As a part of programs that treat co-occurring disorders, psychoeducational classes can help increase awareness of the symptoms of disorders and the relationship between mental disorders and substance abuse. Relapse-prevention education can help clients become aware of cues that make them more likely to abuse substances and help them develop alternative responses.
Dual-recovery groups located on treatment sites or offsite can also play a role in recovery by offering a supportive forum for the discussion of psychiatric symptoms, medication, substance-related impulses, and coping strategies.
Co-occurring disorder occurs when an individual is affected by both chemical dependency and an emotional or psychiatric illness. A person’s ability to function effectively physically, socially, and psychologically can be impaired when either or both illnesses have not been addressed properly. Co-Occurring disorders may affect other co-occurring disorders. Each disorder may predispose a relapse in the other disease. Overlap and masking of either illness creates difficulty in diagnosis and treatment. Additionally, many people have symptoms of mood disorders that may in fact lead to self-medicating with pills, street drugs, and alcohol. Traditionally, programs that treat individuals with substance abuse problems do no treat an individual’s mental disorders and programs for mental disorders do not treat their substance abuse. The SAMSHSA has stated that “People with dual disorders have a much better chance of recovery from both disorders when they receive combined, or integrate mental health and substance abuse treatment from the same clinician or treatment team.”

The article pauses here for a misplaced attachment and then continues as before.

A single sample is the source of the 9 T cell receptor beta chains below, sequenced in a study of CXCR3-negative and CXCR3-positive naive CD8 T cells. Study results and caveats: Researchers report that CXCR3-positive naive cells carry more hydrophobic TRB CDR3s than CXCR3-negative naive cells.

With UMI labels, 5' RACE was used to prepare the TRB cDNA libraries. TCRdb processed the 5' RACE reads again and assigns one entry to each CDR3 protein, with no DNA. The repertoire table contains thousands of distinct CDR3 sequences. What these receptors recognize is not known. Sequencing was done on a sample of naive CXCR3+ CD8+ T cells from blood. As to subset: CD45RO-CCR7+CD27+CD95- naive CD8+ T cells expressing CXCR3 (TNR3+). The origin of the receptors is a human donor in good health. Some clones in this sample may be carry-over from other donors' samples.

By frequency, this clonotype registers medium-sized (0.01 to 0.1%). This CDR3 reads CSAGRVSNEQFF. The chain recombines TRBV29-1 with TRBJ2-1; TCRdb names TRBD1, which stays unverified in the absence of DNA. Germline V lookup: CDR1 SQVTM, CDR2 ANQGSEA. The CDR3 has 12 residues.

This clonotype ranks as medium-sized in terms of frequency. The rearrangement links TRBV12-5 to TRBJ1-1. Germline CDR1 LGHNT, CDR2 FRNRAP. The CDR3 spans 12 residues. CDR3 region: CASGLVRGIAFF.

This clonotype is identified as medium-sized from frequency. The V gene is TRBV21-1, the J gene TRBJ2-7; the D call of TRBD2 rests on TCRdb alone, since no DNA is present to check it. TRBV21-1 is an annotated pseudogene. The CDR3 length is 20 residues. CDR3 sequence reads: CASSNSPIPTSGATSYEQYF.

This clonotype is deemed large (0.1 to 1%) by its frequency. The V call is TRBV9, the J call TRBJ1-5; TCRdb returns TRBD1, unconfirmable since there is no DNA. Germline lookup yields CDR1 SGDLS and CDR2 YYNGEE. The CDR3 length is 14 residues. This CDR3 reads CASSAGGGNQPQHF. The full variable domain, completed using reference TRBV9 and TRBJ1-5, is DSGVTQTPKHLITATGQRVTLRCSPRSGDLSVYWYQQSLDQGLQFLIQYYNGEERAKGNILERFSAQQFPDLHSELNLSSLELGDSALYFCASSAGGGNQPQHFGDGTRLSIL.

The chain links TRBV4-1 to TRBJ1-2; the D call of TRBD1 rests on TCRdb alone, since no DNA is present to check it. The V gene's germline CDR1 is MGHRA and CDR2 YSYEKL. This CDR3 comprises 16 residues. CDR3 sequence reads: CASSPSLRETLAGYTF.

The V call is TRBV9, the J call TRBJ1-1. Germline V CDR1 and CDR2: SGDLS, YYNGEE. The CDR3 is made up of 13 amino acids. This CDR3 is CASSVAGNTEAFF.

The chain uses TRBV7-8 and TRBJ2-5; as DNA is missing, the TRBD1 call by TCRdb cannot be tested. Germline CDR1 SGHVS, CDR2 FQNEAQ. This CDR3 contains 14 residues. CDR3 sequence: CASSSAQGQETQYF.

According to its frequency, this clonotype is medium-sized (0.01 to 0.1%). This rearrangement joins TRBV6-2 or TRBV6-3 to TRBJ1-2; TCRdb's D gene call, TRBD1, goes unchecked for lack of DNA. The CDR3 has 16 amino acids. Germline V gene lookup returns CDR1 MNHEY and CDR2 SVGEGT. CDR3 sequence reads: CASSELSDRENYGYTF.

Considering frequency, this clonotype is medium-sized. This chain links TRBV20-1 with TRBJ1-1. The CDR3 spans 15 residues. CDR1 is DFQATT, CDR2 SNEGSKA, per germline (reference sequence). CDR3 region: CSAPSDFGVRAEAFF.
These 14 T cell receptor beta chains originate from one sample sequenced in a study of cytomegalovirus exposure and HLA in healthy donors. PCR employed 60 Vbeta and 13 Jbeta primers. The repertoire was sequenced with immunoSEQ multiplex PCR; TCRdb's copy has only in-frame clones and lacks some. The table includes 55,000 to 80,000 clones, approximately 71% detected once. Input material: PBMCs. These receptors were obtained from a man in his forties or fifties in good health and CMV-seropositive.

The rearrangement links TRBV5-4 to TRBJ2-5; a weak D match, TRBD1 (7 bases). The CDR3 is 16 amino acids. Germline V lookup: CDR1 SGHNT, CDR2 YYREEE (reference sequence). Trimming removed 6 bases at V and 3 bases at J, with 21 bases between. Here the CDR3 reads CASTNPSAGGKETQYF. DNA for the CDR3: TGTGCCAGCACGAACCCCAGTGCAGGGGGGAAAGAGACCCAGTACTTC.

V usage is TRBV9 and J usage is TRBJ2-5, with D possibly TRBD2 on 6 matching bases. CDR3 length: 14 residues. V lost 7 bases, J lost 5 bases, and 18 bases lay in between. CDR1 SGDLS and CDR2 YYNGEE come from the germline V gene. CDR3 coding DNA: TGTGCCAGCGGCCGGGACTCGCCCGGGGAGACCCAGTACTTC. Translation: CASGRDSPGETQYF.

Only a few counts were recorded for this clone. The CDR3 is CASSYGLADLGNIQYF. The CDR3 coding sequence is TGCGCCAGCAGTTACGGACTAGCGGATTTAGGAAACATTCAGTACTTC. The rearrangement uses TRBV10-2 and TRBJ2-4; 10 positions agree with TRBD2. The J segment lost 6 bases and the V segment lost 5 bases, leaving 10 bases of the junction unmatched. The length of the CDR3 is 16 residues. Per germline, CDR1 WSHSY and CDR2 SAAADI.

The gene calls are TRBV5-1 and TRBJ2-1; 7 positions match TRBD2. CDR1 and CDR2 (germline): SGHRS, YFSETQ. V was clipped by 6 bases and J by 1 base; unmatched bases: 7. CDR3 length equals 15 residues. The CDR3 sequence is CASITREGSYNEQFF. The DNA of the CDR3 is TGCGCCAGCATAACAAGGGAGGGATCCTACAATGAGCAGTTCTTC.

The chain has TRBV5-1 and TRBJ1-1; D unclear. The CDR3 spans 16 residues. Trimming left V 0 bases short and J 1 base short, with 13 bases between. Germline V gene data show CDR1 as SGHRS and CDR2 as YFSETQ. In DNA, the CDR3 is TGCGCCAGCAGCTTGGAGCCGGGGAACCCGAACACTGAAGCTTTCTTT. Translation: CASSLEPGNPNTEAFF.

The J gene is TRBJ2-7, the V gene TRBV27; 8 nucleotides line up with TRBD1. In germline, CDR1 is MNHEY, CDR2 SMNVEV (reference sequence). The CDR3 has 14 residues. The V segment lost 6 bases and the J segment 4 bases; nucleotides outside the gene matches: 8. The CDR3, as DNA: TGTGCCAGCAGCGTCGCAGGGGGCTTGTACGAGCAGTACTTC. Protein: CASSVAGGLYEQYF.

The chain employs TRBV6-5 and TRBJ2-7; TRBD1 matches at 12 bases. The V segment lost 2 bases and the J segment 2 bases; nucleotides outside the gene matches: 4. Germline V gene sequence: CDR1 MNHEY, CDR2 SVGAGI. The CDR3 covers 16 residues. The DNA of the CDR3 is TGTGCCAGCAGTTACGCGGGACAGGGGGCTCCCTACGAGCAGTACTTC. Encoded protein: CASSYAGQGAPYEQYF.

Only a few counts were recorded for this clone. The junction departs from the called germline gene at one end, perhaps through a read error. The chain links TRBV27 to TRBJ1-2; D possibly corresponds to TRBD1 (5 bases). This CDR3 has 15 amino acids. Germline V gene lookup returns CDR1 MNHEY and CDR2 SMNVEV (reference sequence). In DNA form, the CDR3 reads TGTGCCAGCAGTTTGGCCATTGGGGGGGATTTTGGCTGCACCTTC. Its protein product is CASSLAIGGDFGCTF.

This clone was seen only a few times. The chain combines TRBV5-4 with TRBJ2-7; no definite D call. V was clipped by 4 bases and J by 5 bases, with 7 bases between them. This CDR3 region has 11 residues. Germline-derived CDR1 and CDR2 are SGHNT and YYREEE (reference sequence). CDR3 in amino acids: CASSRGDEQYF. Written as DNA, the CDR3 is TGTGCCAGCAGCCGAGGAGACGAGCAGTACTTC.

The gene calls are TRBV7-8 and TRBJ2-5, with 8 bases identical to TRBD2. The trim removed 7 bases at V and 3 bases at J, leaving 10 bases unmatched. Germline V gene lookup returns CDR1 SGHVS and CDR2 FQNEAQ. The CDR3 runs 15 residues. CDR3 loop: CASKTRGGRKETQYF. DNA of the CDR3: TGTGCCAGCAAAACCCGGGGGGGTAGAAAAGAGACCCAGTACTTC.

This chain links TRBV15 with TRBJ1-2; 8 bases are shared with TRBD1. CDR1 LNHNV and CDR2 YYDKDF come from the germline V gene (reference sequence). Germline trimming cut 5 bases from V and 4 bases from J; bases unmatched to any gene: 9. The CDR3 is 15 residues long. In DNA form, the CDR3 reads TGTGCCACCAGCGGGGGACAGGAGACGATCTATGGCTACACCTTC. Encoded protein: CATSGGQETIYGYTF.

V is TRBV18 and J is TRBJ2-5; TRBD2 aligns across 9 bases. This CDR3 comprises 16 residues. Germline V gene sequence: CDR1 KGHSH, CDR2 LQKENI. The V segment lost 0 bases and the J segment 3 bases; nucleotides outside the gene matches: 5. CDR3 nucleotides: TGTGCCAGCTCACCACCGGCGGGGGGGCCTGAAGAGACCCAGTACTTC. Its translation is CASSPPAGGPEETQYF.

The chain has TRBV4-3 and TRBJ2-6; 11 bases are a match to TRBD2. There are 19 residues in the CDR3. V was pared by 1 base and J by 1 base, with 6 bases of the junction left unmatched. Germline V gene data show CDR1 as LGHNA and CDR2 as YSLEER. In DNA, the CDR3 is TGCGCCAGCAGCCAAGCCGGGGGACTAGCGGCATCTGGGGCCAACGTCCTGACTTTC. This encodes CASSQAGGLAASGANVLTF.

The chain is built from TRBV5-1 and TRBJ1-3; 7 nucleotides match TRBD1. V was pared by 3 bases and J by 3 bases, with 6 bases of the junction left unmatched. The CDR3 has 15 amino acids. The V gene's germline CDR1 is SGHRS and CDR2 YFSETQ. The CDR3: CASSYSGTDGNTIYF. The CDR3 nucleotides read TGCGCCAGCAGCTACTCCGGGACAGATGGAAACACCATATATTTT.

BreakAway’s Outpatient Program for Co-Occurring is an integral approach to treating clients with substance abuse and co-morbid psychiatric disorders. A multidisciplinary treatment team of a psychiatrist, nurse, consulting psychologist, PsyD, forensic counselor, certified alcohol and drug counselors. Psychiatrist and Marriage and Family Therapists address the issues involved with overlap and masking of symptoms created with a client dealing with Co-Occurring disorders. BreakAway sees that a client’s affliction, be it mental or substance use, is a family issue. It is crucial that the family and/or significant other (when applicable) participate in the treatment process. Along with help of the client and family members, a structured and individualized treatment plan is designed. An individual’s treatment program is divided into 3 phases. Each phase is integrally designed to focus on the level at which the client is able to assimilate the concepts of the substance abuse and mental disorder. The criteria of each phase is based on the client’s knowledge and understanding of their physical, social, mental and emotional well being, coupled with their recovery.
BreakAway’s Co-Occurring disorder treatment is an individualized program that focuses on the following topics and subjects to assist an individual in recovery and to understand their behavior and mental disorder: